• Outside Beverages
  • Laser Pointers
  • Removable lens cameras or flash photography, tripods, monopods, selfie-sticks (unless pre-approved by Event Manager)
  • Audio or Video recording devices (unless pre-approved by Event Manager)
  • Signs larger than 11” x 17” or any sign attached to a stick or pole
  • Skateboards, hoverboards, rollerblades, scooters, or bicycles
  • Hula hoops, spray paint, silly string
  • Noise Making devices (i.e. Air Horns, drums, whistles)
  • Coolers or Ice Chests
  • Animals/Pets (Except Service Animals)

HI-FI reserves the right to prohibit any item, including items not listed above, from entering the premises if deemed hazardous or disruptive to the event.

Can I bring a bag into the show?

Yes! You’re welcome to bring personal purse, fanny pack or handbag so long as it does not exceed 14” x 14” in size. No backpacks are permitted at any time.

What’s the parking situation like?

Parking in Fountain Square can be difficult at times and we highly recommend you carpool, Uber, Lyft, or use public transportation when attending an event. Street and parking is available along Woodlawn Ave, Virginia Ave, and Prospect St. Bicycle parking is available in front of HI-FI on Virginia Ave and neighboring streets. Do not park in the Wine Market parking lot.

What is the camera/photo policy for this venue?

Our photo policy varies for each event and is at the discretion of the artist performing that night. This policy can change from night to night.

As a general guideline, we typically do not permit professional photography unless it has been pre-approved by either HI-FI or the Artist Management.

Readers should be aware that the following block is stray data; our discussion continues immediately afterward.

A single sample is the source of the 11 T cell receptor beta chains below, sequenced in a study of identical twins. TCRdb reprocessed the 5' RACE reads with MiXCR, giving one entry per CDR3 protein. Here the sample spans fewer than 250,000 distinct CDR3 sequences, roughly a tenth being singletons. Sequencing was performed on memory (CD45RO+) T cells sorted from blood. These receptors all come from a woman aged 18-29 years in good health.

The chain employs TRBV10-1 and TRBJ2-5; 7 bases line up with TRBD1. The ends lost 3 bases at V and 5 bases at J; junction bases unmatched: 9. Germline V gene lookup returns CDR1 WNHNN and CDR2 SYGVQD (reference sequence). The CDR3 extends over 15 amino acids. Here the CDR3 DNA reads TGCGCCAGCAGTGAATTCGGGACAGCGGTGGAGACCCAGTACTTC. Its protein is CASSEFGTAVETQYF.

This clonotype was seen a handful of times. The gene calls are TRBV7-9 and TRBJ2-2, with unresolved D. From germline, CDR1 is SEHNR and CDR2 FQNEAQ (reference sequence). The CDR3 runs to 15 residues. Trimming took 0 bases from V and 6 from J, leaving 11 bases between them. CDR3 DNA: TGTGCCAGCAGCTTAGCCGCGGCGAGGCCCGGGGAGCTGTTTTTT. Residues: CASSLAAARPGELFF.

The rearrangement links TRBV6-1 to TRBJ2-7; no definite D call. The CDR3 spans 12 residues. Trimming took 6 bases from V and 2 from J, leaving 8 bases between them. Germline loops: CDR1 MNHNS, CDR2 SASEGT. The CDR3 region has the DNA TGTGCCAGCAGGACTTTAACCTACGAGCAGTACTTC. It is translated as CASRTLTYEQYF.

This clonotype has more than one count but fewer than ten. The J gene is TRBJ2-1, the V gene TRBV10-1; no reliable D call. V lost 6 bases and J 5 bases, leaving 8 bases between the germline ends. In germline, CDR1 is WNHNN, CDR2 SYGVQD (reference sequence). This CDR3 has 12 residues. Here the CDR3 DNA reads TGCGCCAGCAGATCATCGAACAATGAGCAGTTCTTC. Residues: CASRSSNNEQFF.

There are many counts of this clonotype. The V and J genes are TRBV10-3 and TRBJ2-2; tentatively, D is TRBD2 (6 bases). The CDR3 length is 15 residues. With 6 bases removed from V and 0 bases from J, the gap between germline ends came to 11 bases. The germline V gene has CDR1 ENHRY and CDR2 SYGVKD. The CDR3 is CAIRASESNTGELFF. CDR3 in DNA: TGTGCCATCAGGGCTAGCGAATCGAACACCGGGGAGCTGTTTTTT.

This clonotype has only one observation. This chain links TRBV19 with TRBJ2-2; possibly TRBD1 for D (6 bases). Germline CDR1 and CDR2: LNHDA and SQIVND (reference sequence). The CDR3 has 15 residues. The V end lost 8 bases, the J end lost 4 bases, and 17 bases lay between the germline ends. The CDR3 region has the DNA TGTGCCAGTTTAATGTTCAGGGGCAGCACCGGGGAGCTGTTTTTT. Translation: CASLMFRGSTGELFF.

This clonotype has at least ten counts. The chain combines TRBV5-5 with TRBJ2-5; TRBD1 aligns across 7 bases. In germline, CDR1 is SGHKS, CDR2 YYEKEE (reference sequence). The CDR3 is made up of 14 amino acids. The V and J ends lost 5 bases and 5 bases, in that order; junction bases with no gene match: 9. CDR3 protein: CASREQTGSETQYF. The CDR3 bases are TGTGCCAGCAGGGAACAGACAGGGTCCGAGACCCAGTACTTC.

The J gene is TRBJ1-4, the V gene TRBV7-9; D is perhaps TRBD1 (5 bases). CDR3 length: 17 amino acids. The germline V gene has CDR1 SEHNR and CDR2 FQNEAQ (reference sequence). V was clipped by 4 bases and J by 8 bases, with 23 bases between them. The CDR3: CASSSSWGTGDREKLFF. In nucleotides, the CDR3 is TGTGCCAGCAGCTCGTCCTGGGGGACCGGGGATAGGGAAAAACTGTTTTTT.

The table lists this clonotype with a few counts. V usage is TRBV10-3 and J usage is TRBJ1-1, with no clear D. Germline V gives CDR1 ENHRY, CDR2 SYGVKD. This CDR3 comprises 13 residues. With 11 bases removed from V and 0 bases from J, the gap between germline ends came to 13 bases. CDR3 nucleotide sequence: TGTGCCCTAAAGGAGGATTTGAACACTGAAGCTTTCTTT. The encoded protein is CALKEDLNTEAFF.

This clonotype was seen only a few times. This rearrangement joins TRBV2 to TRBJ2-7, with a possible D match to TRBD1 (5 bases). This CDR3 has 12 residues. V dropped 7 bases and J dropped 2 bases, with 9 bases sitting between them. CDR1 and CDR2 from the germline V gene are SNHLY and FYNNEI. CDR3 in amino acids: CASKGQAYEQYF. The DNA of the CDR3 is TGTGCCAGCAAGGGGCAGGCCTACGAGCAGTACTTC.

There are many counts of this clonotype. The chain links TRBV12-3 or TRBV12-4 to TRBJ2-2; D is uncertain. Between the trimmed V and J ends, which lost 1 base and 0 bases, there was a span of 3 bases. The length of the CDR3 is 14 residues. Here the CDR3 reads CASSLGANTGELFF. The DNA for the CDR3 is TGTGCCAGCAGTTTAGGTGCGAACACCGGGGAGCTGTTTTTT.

For approved photographers, you’re welcome to snap photos during the first three songs of the performance. However, please refrain from using flash.

Media personnel and professional photographers interested in covering our events can reach out to us at marketing@hifiindy.com to request media credentials.

Is there food and drink at this venue?

Absolutely! We’ve got you covered for some tasty bites to fuel your night.

Our very own Easy Rider Diner is your go-to spot on most show nights, serving up mouthwatering dishes right next door to HI-FI. With a convenient connection door open for most shows, you can easily hop back and forth without missing a beat. We highly recommend making a reservation in advance, as show nights tend to get busy. Please note that Easy Rider is closed on Mondays and Tuesdays, but fear not – you can still grab some chips, candy, or snacks at HI-FI’s bar.

View seating maps for this venue

Check your show listing for information on the show’s seating configuration. The majority of HI-FI shows are general admission, standing-room-only. Depending on the show, there are a handful of tables available to those who arrive early. There is a limited amount of seating upgrades available on the VIP deck. Contact the box office to secure a seating upgrade for your show at boxoffice@hifiindy.com. Shows that are reserved or partially reserved seating configurations will have information or purchase options directly on the event listing.

Can I leave and re-enter the venue?

Re-entry is allowed for HI-FI and LO-FI Lounge shows once you’ve been stamped or wristbanded by a member of our staff.

Do you offer ADA, handicap or special needs options?

There are 2 handicapped parking spots in the lot located across Prospect St. closest to El Arado Mexican Grill. Once inside HI-FI, there is no designated ADA seating section. The box office handles any special needs or ADA seating requests at boxoffice@hifiindy.com.

Where is the box office located?